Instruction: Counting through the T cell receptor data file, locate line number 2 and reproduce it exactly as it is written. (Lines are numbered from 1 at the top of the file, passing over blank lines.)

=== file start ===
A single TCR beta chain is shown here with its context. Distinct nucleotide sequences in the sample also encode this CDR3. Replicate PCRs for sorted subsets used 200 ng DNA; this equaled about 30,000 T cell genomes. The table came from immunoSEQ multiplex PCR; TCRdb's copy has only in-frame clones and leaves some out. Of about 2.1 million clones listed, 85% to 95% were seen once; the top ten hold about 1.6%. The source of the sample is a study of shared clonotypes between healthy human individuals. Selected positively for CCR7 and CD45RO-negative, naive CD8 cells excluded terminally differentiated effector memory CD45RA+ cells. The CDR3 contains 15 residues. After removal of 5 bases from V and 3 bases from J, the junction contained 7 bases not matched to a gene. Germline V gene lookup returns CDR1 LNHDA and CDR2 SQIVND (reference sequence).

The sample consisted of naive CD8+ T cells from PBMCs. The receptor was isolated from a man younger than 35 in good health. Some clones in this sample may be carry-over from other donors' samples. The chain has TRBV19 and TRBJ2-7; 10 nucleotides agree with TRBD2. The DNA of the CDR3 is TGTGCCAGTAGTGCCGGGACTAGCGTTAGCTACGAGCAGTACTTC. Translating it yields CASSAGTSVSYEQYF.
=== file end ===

The sample consisted of naive CD8+ T cells from PBMCs. The receptor was isolated from a man younger than 35 in good health. Some clones in this sample may be carry-over from other donors' samples. The chain has TRBV19 and TRBJ2-7; 10 nucleotides agree with TRBD2. The DNA of the CDR3 is TGTGCCAGTAGTGCCGGGACTAGCGTTAGCTACGAGCAGTACTTC. Translating it yields CASSAGTSVSYEQYF.